U.S. Government Could Store European Air Passenger Info for 15 Years

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Barbara Bellingham / Getty

A draft agreement between the U.S. and the E.U. about sharing air passenger information was leaked to the Guardian, prompting outrage over what civil liberties groups say is an invasion of privacy and what creates greater potential for data mining of sensitive information.

The personal information of millions of European travelers could be stored by the U.S. Department of Homeland Security for 15 years if an agreement being worked out between the U.S. and E.U. is approved. Under the proposal, credit card info, phone numbers and home addresses of those flying from anywhere in Europe to the U.S. would be monitored and checked against watch lists and no-fly lists to combat terrorism, crime and illegal immigration. Currently, that information is stored for five years under the E.U.’s Passenger Name Record system (PNR) and is handed over to U.S. customs by airlines 72 hours before departure. The new rules would require that information to be dispatched 96 hours ahead of departure and would triple the length of time that the sensitive passenger data would be stored.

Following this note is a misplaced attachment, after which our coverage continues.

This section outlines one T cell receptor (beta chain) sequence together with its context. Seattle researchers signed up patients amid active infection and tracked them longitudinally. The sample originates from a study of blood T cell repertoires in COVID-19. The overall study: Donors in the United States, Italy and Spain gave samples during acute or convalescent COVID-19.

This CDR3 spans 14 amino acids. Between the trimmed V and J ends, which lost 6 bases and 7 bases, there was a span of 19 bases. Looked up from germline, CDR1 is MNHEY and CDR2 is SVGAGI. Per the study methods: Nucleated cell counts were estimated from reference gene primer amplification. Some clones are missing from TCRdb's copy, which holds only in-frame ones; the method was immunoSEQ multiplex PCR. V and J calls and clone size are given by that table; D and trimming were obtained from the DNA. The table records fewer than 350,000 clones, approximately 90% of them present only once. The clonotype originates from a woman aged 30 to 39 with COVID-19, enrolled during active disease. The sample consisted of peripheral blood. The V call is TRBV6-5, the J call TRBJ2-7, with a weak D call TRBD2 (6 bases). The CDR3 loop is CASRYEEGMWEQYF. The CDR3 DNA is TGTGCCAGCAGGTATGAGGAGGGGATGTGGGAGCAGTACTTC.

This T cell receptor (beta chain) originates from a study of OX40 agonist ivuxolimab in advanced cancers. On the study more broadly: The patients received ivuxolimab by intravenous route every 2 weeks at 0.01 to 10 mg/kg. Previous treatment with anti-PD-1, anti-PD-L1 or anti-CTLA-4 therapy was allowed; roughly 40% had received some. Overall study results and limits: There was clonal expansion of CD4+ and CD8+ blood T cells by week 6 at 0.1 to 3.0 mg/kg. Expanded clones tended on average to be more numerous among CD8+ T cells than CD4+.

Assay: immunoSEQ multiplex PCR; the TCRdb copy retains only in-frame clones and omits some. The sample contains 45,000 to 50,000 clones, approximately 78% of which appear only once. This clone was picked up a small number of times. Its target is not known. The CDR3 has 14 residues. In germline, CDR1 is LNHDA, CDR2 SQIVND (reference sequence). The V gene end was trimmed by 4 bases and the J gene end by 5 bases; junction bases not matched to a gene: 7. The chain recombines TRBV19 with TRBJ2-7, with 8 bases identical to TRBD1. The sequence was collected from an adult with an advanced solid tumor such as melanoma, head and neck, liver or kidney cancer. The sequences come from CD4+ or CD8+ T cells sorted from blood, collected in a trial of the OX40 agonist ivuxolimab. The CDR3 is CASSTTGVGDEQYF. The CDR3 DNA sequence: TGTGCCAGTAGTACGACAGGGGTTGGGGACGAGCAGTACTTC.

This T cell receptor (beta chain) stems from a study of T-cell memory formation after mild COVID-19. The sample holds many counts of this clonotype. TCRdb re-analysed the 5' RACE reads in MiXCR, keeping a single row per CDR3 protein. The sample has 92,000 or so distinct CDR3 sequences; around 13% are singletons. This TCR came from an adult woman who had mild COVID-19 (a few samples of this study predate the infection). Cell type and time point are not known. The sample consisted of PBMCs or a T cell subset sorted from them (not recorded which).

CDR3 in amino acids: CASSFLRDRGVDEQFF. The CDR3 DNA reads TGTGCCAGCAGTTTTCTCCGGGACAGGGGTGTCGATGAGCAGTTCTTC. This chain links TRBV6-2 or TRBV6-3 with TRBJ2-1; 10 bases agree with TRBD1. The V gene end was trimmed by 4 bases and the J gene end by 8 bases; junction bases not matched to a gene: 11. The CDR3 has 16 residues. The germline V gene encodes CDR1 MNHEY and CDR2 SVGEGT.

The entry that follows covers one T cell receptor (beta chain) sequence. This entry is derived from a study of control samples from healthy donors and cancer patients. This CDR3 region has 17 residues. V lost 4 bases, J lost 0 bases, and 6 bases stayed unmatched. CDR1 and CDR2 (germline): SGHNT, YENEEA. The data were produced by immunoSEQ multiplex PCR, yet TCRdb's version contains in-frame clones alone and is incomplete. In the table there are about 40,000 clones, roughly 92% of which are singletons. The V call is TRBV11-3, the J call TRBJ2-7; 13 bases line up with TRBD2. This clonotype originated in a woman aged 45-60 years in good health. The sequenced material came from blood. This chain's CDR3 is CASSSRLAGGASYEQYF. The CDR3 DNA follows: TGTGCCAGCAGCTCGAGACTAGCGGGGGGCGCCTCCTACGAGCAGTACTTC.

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The leak of the document comes just a week after the U.S. Senate passed a resolution saying it “simply could not accept” any lesser methods of data-sharing because the process is “an important part of our layered defenses against terrorism.” But European civil liberties groups are crying foul not only because of privacy concerns but also for concerns over profiling. The agreement notes that in exceptional circumstances, ethnic origin, political opinions, and details of health or sex life can be used if necessary to an investigation. In attempts to allay some of these fears, the document includes provisions that would mask individuals’ identities after six months. Then after five years, the data would be transferred to a dormant database with the possibility of restoring said information while it is stored for the remaining 10 years.

Jan Philip Albrecht, a German green party member of the European parliament’s civil liberties committee called the agreement “a huge infringement of data protection principles.”

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